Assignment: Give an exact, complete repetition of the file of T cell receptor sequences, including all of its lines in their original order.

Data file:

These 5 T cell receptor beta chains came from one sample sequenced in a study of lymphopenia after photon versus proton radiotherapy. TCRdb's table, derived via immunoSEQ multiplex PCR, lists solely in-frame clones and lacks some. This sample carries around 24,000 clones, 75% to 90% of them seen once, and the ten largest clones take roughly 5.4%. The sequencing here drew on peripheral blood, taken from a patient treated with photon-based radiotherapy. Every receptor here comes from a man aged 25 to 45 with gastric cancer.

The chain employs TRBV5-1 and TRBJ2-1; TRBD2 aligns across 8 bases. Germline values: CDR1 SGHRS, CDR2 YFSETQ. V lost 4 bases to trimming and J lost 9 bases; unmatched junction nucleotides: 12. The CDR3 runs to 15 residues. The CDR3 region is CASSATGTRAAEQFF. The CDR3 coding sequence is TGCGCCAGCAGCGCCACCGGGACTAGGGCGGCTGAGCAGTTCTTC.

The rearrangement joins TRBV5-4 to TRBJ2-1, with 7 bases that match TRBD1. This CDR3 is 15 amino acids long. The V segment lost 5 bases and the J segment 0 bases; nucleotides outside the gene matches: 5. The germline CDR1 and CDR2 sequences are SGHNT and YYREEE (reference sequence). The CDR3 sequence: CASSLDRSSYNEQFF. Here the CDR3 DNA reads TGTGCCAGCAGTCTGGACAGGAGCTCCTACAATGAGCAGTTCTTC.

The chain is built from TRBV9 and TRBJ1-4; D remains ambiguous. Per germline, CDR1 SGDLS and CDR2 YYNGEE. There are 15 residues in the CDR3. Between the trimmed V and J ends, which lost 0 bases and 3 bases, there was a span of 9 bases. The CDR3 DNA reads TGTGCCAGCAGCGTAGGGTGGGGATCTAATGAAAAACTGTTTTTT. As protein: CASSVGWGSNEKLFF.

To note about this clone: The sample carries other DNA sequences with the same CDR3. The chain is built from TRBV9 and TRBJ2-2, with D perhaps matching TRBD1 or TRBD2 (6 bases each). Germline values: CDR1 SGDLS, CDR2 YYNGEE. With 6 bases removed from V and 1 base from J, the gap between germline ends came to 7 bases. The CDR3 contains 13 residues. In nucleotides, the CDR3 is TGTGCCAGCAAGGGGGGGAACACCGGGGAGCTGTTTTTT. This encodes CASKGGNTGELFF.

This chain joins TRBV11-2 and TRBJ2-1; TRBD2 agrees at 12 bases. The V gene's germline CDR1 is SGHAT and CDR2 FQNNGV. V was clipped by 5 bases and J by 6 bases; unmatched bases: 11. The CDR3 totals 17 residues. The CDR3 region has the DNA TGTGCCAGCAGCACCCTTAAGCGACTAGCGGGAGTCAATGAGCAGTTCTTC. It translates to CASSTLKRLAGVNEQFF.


These 5 T cell receptor beta chains came from one sample sequenced in a study of lymphopenia after photon versus proton radiotherapy. TCRdb's table, derived via immunoSEQ multiplex PCR, lists solely in-frame clones and lacks some. This sample carries around 24,000 clones, 75% to 90% of them seen once, and the ten largest clones take roughly 5.4%. The sequencing here drew on peripheral blood, taken from a patient treated with photon-based radiotherapy. Every receptor here comes from a man aged 25 to 45 with gastric cancer.

The chain employs TRBV5-1 and TRBJ2-1; TRBD2 aligns across 8 bases. Germline values: CDR1 SGHRS, CDR2 YFSETQ. V lost 4 bases to trimming and J lost 9 bases; unmatched junction nucleotides: 12. The CDR3 runs to 15 residues. The CDR3 region is CASSATGTRAAEQFF. The CDR3 coding sequence is TGCGCCAGCAGCGCCACCGGGACTAGGGCGGCTGAGCAGTTCTTC.

The rearrangement joins TRBV5-4 to TRBJ2-1, with 7 bases that match TRBD1. This CDR3 is 15 amino acids long. The V segment lost 5 bases and the J segment 0 bases; nucleotides outside the gene matches: 5. The germline CDR1 and CDR2 sequences are SGHNT and YYREEE (reference sequence). The CDR3 sequence: CASSLDRSSYNEQFF. Here the CDR3 DNA reads TGTGCCAGCAGTCTGGACAGGAGCTCCTACAATGAGCAGTTCTTC.

The chain is built from TRBV9 and TRBJ1-4; D remains ambiguous. Per germline, CDR1 SGDLS and CDR2 YYNGEE. There are 15 residues in the CDR3. Between the trimmed V and J ends, which lost 0 bases and 3 bases, there was a span of 9 bases. The CDR3 DNA reads TGTGCCAGCAGCGTAGGGTGGGGATCTAATGAAAAACTGTTTTTT. As protein: CASSVGWGSNEKLFF.

To note about this clone: The sample carries other DNA sequences with the same CDR3. The chain is built from TRBV9 and TRBJ2-2, with D perhaps matching TRBD1 or TRBD2 (6 bases each). Germline values: CDR1 SGDLS, CDR2 YYNGEE. With 6 bases removed from V and 1 base from J, the gap between germline ends came to 7 bases. The CDR3 contains 13 residues. In nucleotides, the CDR3 is TGTGCCAGCAAGGGGGGGAACACCGGGGAGCTGTTTTTT. This encodes CASKGGNTGELFF.

This chain joins TRBV11-2 and TRBJ2-1; TRBD2 agrees at 12 bases. The V gene's germline CDR1 is SGHAT and CDR2 FQNNGV. V was clipped by 5 bases and J by 6 bases; unmatched bases: 11. The CDR3 totals 17 residues. The CDR3 region has the DNA TGTGCCAGCAGCACCCTTAAGCGACTAGCGGGAGTCAATGAGCAGTTCTTC. It translates to CASSTLKRLAGVNEQFF.